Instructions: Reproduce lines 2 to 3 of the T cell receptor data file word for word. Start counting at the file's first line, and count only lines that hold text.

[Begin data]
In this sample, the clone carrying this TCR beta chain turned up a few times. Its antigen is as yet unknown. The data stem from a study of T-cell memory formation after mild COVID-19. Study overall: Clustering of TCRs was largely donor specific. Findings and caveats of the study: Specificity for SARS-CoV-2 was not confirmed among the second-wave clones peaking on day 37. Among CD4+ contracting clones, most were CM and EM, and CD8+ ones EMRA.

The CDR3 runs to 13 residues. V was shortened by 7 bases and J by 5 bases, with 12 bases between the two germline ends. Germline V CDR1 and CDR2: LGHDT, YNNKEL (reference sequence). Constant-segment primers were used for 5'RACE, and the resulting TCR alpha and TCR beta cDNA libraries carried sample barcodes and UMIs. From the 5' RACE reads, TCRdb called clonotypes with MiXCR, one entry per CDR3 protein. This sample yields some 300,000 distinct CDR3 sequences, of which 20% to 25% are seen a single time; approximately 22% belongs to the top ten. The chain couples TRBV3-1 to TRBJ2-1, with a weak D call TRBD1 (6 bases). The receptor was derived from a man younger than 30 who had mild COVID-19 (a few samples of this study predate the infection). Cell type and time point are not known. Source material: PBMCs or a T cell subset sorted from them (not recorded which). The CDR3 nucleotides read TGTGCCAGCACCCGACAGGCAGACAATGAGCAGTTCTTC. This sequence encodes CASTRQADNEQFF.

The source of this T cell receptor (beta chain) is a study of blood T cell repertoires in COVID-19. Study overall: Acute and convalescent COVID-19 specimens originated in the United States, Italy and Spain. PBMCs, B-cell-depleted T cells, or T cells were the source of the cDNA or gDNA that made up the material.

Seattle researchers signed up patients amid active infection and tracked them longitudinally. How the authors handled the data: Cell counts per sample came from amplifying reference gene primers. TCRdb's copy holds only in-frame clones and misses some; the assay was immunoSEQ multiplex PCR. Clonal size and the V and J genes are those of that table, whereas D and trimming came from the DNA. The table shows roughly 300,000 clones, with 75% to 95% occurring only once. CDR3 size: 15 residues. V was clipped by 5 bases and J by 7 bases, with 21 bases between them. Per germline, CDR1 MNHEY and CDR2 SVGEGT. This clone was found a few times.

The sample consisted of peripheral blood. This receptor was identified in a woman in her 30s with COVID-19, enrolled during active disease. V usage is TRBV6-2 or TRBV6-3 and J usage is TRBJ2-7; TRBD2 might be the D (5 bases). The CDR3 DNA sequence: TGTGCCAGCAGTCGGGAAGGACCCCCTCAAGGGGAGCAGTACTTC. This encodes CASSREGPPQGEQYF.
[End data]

The CDR3 runs to 13 residues. V was shortened by 7 bases and J by 5 bases, with 12 bases between the two germline ends. Germline V CDR1 and CDR2: LGHDT, YNNKEL (reference sequence). Constant-segment primers were used for 5'RACE, and the resulting TCR alpha and TCR beta cDNA libraries carried sample barcodes and UMIs. From the 5' RACE reads, TCRdb called clonotypes with MiXCR, one entry per CDR3 protein. This sample yields some 300,000 distinct CDR3 sequences, of which 20% to 25% are seen a single time; approximately 22% belongs to the top ten. The chain couples TRBV3-1 to TRBJ2-1, with a weak D call TRBD1 (6 bases). The receptor was derived from a man younger than 30 who had mild COVID-19 (a few samples of this study predate the infection). Cell type and time point are not known. Source material: PBMCs or a T cell subset sorted from them (not recorded which). The CDR3 nucleotides read TGTGCCAGCACCCGACAGGCAGACAATGAGCAGTTCTTC. This sequence encodes CASTRQADNEQFF.

The source of this T cell receptor (beta chain) is a study of blood T cell repertoires in COVID-19. Study overall: Acute and convalescent COVID-19 specimens originated in the United States, Italy and Spain. PBMCs, B-cell-depleted T cells, or T cells were the source of the cDNA or gDNA that made up the material.